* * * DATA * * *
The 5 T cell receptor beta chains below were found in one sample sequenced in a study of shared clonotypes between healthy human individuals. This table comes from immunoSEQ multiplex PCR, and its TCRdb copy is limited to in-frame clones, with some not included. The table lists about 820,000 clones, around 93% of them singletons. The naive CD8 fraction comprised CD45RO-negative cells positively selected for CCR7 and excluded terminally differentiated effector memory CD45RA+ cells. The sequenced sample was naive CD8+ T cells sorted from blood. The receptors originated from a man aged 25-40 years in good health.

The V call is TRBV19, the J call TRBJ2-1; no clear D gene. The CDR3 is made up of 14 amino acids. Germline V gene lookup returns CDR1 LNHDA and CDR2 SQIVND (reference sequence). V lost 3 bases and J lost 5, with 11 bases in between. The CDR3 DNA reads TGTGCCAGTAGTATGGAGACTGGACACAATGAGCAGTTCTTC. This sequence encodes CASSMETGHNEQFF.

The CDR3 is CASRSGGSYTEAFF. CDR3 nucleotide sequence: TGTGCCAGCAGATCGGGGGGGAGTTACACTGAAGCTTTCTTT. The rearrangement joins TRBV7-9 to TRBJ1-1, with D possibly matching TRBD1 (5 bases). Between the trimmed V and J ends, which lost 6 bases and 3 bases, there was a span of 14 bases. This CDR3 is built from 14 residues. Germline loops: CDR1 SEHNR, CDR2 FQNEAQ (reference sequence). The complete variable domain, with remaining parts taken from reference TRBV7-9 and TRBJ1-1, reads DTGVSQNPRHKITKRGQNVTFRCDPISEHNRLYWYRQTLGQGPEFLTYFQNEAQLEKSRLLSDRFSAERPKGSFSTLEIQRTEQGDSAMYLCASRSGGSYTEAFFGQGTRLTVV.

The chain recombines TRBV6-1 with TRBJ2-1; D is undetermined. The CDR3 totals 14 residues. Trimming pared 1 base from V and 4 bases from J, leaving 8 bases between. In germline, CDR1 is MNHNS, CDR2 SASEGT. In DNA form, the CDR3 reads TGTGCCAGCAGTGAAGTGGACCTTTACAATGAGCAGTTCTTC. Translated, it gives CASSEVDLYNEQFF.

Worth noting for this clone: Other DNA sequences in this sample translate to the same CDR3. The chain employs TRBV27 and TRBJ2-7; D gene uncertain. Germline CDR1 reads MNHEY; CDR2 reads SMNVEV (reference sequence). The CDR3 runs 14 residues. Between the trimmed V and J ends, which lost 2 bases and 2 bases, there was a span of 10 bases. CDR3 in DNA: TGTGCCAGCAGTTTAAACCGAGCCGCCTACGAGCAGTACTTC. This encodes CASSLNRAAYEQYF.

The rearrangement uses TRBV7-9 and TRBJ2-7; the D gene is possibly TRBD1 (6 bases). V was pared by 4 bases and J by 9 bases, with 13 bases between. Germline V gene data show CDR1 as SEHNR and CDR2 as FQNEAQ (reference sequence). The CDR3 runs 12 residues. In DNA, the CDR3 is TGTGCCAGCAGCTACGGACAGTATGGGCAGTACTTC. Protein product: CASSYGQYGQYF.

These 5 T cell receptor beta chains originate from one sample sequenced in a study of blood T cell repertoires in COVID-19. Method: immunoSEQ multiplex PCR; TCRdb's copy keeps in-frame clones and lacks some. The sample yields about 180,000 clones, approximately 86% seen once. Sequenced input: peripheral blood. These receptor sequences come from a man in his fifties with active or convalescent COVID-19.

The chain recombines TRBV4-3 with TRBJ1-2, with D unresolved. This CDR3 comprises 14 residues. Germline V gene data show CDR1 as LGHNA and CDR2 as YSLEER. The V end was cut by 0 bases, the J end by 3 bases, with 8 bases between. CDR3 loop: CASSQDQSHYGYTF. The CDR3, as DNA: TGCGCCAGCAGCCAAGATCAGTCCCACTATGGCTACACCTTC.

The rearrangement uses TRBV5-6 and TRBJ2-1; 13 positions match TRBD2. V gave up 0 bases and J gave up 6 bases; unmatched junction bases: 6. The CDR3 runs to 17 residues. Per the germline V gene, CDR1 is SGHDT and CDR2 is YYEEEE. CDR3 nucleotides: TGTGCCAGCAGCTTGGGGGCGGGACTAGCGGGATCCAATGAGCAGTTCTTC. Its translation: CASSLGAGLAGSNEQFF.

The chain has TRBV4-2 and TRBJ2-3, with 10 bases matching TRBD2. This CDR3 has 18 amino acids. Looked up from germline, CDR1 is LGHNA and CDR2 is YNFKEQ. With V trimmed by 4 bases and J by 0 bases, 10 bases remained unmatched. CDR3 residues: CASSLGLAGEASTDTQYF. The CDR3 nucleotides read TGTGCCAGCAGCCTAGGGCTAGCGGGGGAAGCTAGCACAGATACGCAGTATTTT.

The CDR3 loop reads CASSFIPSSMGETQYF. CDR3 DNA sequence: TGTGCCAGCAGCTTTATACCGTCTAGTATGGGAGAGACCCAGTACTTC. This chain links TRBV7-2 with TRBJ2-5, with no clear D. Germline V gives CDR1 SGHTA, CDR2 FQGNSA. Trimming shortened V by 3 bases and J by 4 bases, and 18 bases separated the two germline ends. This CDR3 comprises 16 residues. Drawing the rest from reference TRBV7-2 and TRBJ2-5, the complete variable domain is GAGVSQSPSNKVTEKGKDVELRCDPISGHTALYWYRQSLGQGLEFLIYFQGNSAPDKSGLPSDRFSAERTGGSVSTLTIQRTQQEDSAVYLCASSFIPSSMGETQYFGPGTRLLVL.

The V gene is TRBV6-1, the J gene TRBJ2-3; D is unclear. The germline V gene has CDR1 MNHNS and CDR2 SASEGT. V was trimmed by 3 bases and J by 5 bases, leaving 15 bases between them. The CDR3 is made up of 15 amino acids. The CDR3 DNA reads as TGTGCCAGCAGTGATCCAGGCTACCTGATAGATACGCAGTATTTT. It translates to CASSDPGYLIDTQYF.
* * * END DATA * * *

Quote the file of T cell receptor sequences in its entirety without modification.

The 5 T cell receptor beta chains below were found in one sample sequenced in a study of shared clonotypes between healthy human individuals. This table comes from immunoSEQ multiplex PCR, and its TCRdb copy is limited to in-frame clones, with some not included. The table lists about 820,000 clones, around 93% of them singletons. The naive CD8 fraction comprised CD45RO-negative cells positively selected for CCR7 and excluded terminally differentiated effector memory CD45RA+ cells. The sequenced sample was naive CD8+ T cells sorted from blood. The receptors originated from a man aged 25-40 years in good health.

The V call is TRBV19, the J call TRBJ2-1; no clear D gene. The CDR3 is made up of 14 amino acids. Germline V gene lookup returns CDR1 LNHDA and CDR2 SQIVND (reference sequence). V lost 3 bases and J lost 5, with 11 bases in between. The CDR3 DNA reads TGTGCCAGTAGTATGGAGACTGGACACAATGAGCAGTTCTTC. This sequence encodes CASSMETGHNEQFF.

The CDR3 is CASRSGGSYTEAFF. CDR3 nucleotide sequence: TGTGCCAGCAGATCGGGGGGGAGTTACACTGAAGCTTTCTTT. The rearrangement joins TRBV7-9 to TRBJ1-1, with D possibly matching TRBD1 (5 bases). Between the trimmed V and J ends, which lost 6 bases and 3 bases, there was a span of 14 bases. This CDR3 is built from 14 residues. Germline loops: CDR1 SEHNR, CDR2 FQNEAQ (reference sequence). The complete variable domain, with remaining parts taken from reference TRBV7-9 and TRBJ1-1, reads DTGVSQNPRHKITKRGQNVTFRCDPISEHNRLYWYRQTLGQGPEFLTYFQNEAQLEKSRLLSDRFSAERPKGSFSTLEIQRTEQGDSAMYLCASRSGGSYTEAFFGQGTRLTVV.

The chain recombines TRBV6-1 with TRBJ2-1; D is undetermined. The CDR3 totals 14 residues. Trimming pared 1 base from V and 4 bases from J, leaving 8 bases between. In germline, CDR1 is MNHNS, CDR2 SASEGT. In DNA form, the CDR3 reads TGTGCCAGCAGTGAAGTGGACCTTTACAATGAGCAGTTCTTC. Translated, it gives CASSEVDLYNEQFF.

Worth noting for this clone: Other DNA sequences in this sample translate to the same CDR3. The chain employs TRBV27 and TRBJ2-7; D gene uncertain. Germline CDR1 reads MNHEY; CDR2 reads SMNVEV (reference sequence). The CDR3 runs 14 residues. Between the trimmed V and J ends, which lost 2 bases and 2 bases, there was a span of 10 bases. CDR3 in DNA: TGTGCCAGCAGTTTAAACCGAGCCGCCTACGAGCAGTACTTC. This encodes CASSLNRAAYEQYF.

The rearrangement uses TRBV7-9 and TRBJ2-7; the D gene is possibly TRBD1 (6 bases). V was pared by 4 bases and J by 9 bases, with 13 bases between. Germline V gene data show CDR1 as SEHNR and CDR2 as FQNEAQ (reference sequence). The CDR3 runs 12 residues. In DNA, the CDR3 is TGTGCCAGCAGCTACGGACAGTATGGGCAGTACTTC. Protein product: CASSYGQYGQYF.

These 5 T cell receptor beta chains originate from one sample sequenced in a study of blood T cell repertoires in COVID-19. Method: immunoSEQ multiplex PCR; TCRdb's copy keeps in-frame clones and lacks some. The sample yields about 180,000 clones, approximately 86% seen once. Sequenced input: peripheral blood. These receptor sequences come from a man in his fifties with active or convalescent COVID-19.

The chain recombines TRBV4-3 with TRBJ1-2, with D unresolved. This CDR3 comprises 14 residues. Germline V gene data show CDR1 as LGHNA and CDR2 as YSLEER. The V end was cut by 0 bases, the J end by 3 bases, with 8 bases between. CDR3 loop: CASSQDQSHYGYTF. The CDR3, as DNA: TGCGCCAGCAGCCAAGATCAGTCCCACTATGGCTACACCTTC.

The rearrangement uses TRBV5-6 and TRBJ2-1; 13 positions match TRBD2. V gave up 0 bases and J gave up 6 bases; unmatched junction bases: 6. The CDR3 runs to 17 residues. Per the germline V gene, CDR1 is SGHDT and CDR2 is YYEEEE. CDR3 nucleotides: TGTGCCAGCAGCTTGGGGGCGGGACTAGCGGGATCCAATGAGCAGTTCTTC. Its translation: CASSLGAGLAGSNEQFF.

The chain has TRBV4-2 and TRBJ2-3, with 10 bases matching TRBD2. This CDR3 has 18 amino acids. Looked up from germline, CDR1 is LGHNA and CDR2 is YNFKEQ. With V trimmed by 4 bases and J by 0 bases, 10 bases remained unmatched. CDR3 residues: CASSLGLAGEASTDTQYF. The CDR3 nucleotides read TGTGCCAGCAGCCTAGGGCTAGCGGGGGAAGCTAGCACAGATACGCAGTATTTT.

The CDR3 loop reads CASSFIPSSMGETQYF. CDR3 DNA sequence: TGTGCCAGCAGCTTTATACCGTCTAGTATGGGAGAGACCCAGTACTTC. This chain links TRBV7-2 with TRBJ2-5, with no clear D. Germline V gives CDR1 SGHTA, CDR2 FQGNSA. Trimming shortened V by 3 bases and J by 4 bases, and 18 bases separated the two germline ends. This CDR3 comprises 16 residues. Drawing the rest from reference TRBV7-2 and TRBJ2-5, the complete variable domain is GAGVSQSPSNKVTEKGKDVELRCDPISGHTALYWYRQSLGQGLEFLIYFQGNSAPDKSGLPSDRFSAERTGGSVSTLTIQRTQQEDSAVYLCASSFIPSSMGETQYFGPGTRLLVL.

The V gene is TRBV6-1, the J gene TRBJ2-3; D is unclear. The germline V gene has CDR1 MNHNS and CDR2 SASEGT. V was trimmed by 3 bases and J by 5 bases, leaving 15 bases between them. The CDR3 is made up of 15 amino acids. The CDR3 DNA reads as TGTGCCAGCAGTGATCCAGGCTACCTGATAGATACGCAGTATTTT. It translates to CASSDPGYLIDTQYF.